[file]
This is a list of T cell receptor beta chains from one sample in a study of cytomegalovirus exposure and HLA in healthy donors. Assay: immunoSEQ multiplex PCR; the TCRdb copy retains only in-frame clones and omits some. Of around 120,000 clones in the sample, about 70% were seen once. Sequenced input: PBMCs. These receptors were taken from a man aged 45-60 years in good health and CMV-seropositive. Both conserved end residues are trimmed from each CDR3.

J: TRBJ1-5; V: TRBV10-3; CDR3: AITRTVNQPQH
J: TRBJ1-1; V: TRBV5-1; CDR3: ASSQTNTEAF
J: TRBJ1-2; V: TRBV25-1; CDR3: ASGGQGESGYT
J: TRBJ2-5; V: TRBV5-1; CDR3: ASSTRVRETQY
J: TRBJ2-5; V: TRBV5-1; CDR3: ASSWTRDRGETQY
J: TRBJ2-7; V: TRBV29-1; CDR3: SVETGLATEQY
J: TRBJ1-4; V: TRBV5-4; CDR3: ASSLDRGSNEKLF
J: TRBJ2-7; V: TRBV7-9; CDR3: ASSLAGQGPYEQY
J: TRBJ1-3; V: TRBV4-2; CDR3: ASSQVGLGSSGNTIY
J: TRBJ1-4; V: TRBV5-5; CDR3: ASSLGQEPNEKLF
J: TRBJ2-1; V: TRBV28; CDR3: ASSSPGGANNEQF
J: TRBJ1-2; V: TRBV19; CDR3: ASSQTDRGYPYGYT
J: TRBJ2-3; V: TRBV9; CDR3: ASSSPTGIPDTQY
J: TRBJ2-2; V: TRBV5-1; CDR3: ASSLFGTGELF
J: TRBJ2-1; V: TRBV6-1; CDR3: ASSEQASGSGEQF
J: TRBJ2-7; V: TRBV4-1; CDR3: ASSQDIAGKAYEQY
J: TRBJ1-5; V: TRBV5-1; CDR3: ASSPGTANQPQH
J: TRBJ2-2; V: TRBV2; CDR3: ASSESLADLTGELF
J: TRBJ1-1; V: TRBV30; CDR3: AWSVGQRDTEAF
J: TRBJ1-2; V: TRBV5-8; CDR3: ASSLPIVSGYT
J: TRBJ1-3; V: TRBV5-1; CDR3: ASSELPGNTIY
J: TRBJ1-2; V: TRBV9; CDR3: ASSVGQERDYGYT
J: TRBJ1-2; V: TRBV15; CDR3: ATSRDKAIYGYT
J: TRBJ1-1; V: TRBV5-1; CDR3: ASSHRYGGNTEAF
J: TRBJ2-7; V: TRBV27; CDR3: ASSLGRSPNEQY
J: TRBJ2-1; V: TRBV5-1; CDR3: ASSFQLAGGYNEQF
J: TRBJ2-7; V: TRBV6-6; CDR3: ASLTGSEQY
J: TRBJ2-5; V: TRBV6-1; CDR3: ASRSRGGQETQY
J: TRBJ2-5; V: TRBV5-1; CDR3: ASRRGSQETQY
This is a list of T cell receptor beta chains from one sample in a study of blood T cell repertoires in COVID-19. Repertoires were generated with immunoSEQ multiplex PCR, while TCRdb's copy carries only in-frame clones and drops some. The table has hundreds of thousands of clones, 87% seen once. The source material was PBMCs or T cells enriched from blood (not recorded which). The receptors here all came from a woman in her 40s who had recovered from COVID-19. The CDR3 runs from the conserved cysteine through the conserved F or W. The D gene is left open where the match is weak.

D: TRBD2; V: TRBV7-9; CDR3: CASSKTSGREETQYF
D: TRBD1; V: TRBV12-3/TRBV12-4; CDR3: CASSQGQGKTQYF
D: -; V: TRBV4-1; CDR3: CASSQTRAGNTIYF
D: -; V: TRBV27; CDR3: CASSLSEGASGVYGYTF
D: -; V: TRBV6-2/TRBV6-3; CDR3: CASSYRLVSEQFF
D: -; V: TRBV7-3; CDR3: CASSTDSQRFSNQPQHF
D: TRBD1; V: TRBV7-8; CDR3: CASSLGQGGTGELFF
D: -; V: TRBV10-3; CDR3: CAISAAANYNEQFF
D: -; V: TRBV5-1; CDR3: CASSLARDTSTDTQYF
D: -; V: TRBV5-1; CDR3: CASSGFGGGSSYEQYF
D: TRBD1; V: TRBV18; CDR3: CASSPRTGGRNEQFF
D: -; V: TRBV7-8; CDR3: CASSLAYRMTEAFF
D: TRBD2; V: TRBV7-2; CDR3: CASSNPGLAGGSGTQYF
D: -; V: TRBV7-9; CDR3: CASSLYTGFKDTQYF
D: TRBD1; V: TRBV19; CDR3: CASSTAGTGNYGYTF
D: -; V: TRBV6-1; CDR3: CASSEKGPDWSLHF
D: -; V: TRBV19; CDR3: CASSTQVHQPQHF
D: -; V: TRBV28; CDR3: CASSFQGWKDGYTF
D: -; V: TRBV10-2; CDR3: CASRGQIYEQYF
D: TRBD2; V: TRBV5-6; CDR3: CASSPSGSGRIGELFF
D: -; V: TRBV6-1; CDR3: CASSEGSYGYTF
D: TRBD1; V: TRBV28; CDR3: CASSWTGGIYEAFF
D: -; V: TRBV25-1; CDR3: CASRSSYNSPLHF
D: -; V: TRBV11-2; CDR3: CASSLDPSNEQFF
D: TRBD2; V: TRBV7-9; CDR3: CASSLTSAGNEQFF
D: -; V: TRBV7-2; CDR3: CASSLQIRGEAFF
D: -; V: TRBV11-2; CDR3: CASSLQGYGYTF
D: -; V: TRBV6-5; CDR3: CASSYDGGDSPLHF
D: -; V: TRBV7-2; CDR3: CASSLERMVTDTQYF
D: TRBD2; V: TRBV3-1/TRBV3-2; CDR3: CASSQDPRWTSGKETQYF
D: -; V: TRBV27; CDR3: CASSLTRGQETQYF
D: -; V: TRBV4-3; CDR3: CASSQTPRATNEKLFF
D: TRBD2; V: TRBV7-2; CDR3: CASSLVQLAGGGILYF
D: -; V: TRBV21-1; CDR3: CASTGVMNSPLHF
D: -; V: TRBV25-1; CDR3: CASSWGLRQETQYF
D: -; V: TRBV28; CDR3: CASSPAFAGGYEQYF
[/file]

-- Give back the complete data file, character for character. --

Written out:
This is a list of T cell receptor beta chains from one sample in a study of cytomegalovirus exposure and HLA in healthy donors. Assay: immunoSEQ multiplex PCR; the TCRdb copy retains only in-frame clones and omits some. Of around 120,000 clones in the sample, about 70% were seen once. Sequenced input: PBMCs. These receptors were taken from a man aged 45-60 years in good health and CMV-seropositive. Both conserved end residues are trimmed from each CDR3.

J: TRBJ1-5; V: TRBV10-3; CDR3: AITRTVNQPQH
J: TRBJ1-1; V: TRBV5-1; CDR3: ASSQTNTEAF
J: TRBJ1-2; V: TRBV25-1; CDR3: ASGGQGESGYT
J: TRBJ2-5; V: TRBV5-1; CDR3: ASSTRVRETQY
J: TRBJ2-5; V: TRBV5-1; CDR3: ASSWTRDRGETQY
J: TRBJ2-7; V: TRBV29-1; CDR3: SVETGLATEQY
J: TRBJ1-4; V: TRBV5-4; CDR3: ASSLDRGSNEKLF
J: TRBJ2-7; V: TRBV7-9; CDR3: ASSLAGQGPYEQY
J: TRBJ1-3; V: TRBV4-2; CDR3: ASSQVGLGSSGNTIY
J: TRBJ1-4; V: TRBV5-5; CDR3: ASSLGQEPNEKLF
J: TRBJ2-1; V: TRBV28; CDR3: ASSSPGGANNEQF
J: TRBJ1-2; V: TRBV19; CDR3: ASSQTDRGYPYGYT
J: TRBJ2-3; V: TRBV9; CDR3: ASSSPTGIPDTQY
J: TRBJ2-2; V: TRBV5-1; CDR3: ASSLFGTGELF
J: TRBJ2-1; V: TRBV6-1; CDR3: ASSEQASGSGEQF
J: TRBJ2-7; V: TRBV4-1; CDR3: ASSQDIAGKAYEQY
J: TRBJ1-5; V: TRBV5-1; CDR3: ASSPGTANQPQH
J: TRBJ2-2; V: TRBV2; CDR3: ASSESLADLTGELF
J: TRBJ1-1; V: TRBV30; CDR3: AWSVGQRDTEAF
J: TRBJ1-2; V: TRBV5-8; CDR3: ASSLPIVSGYT
J: TRBJ1-3; V: TRBV5-1; CDR3: ASSELPGNTIY
J: TRBJ1-2; V: TRBV9; CDR3: ASSVGQERDYGYT
J: TRBJ1-2; V: TRBV15; CDR3: ATSRDKAIYGYT
J: TRBJ1-1; V: TRBV5-1; CDR3: ASSHRYGGNTEAF
J: TRBJ2-7; V: TRBV27; CDR3: ASSLGRSPNEQY
J: TRBJ2-1; V: TRBV5-1; CDR3: ASSFQLAGGYNEQF
J: TRBJ2-7; V: TRBV6-6; CDR3: ASLTGSEQY
J: TRBJ2-5; V: TRBV6-1; CDR3: ASRSRGGQETQY
J: TRBJ2-5; V: TRBV5-1; CDR3: ASRRGSQETQY
This is a list of T cell receptor beta chains from one sample in a study of blood T cell repertoires in COVID-19. Repertoires were generated with immunoSEQ multiplex PCR, while TCRdb's copy carries only in-frame clones and drops some. The table has hundreds of thousands of clones, 87% seen once. The source material was PBMCs or T cells enriched from blood (not recorded which). The receptors here all came from a woman in her 40s who had recovered from COVID-19. The CDR3 runs from the conserved cysteine through the conserved F or W. The D gene is left open where the match is weak.

D: TRBD2; V: TRBV7-9; CDR3: CASSKTSGREETQYF
D: TRBD1; V: TRBV12-3/TRBV12-4; CDR3: CASSQGQGKTQYF
D: -; V: TRBV4-1; CDR3: CASSQTRAGNTIYF
D: -; V: TRBV27; CDR3: CASSLSEGASGVYGYTF
D: -; V: TRBV6-2/TRBV6-3; CDR3: CASSYRLVSEQFF
D: -; V: TRBV7-3; CDR3: CASSTDSQRFSNQPQHF
D: TRBD1; V: TRBV7-8; CDR3: CASSLGQGGTGELFF
D: -; V: TRBV10-3; CDR3: CAISAAANYNEQFF
D: -; V: TRBV5-1; CDR3: CASSLARDTSTDTQYF
D: -; V: TRBV5-1; CDR3: CASSGFGGGSSYEQYF
D: TRBD1; V: TRBV18; CDR3: CASSPRTGGRNEQFF
D: -; V: TRBV7-8; CDR3: CASSLAYRMTEAFF
D: TRBD2; V: TRBV7-2; CDR3: CASSNPGLAGGSGTQYF
D: -; V: TRBV7-9; CDR3: CASSLYTGFKDTQYF
D: TRBD1; V: TRBV19; CDR3: CASSTAGTGNYGYTF
D: -; V: TRBV6-1; CDR3: CASSEKGPDWSLHF
D: -; V: TRBV19; CDR3: CASSTQVHQPQHF
D: -; V: TRBV28; CDR3: CASSFQGWKDGYTF
D: -; V: TRBV10-2; CDR3: CASRGQIYEQYF
D: TRBD2; V: TRBV5-6; CDR3: CASSPSGSGRIGELFF
D: -; V: TRBV6-1; CDR3: CASSEGSYGYTF
D: TRBD1; V: TRBV28; CDR3: CASSWTGGIYEAFF
D: -; V: TRBV25-1; CDR3: CASRSSYNSPLHF
D: -; V: TRBV11-2; CDR3: CASSLDPSNEQFF
D: TRBD2; V: TRBV7-9; CDR3: CASSLTSAGNEQFF
D: -; V: TRBV7-2; CDR3: CASSLQIRGEAFF
D: -; V: TRBV11-2; CDR3: CASSLQGYGYTF
D: -; V: TRBV6-5; CDR3: CASSYDGGDSPLHF
D: -; V: TRBV7-2; CDR3: CASSLERMVTDTQYF
D: TRBD2; V: TRBV3-1/TRBV3-2; CDR3: CASSQDPRWTSGKETQYF
D: -; V: TRBV27; CDR3: CASSLTRGQETQYF
D: -; V: TRBV4-3; CDR3: CASSQTPRATNEKLFF
D: TRBD2; V: TRBV7-2; CDR3: CASSLVQLAGGGILYF
D: -; V: TRBV21-1; CDR3: CASTGVMNSPLHF
D: -; V: TRBV25-1; CDR3: CASSWGLRQETQYF
D: -; V: TRBV28; CDR3: CASSPAFAGGYEQYF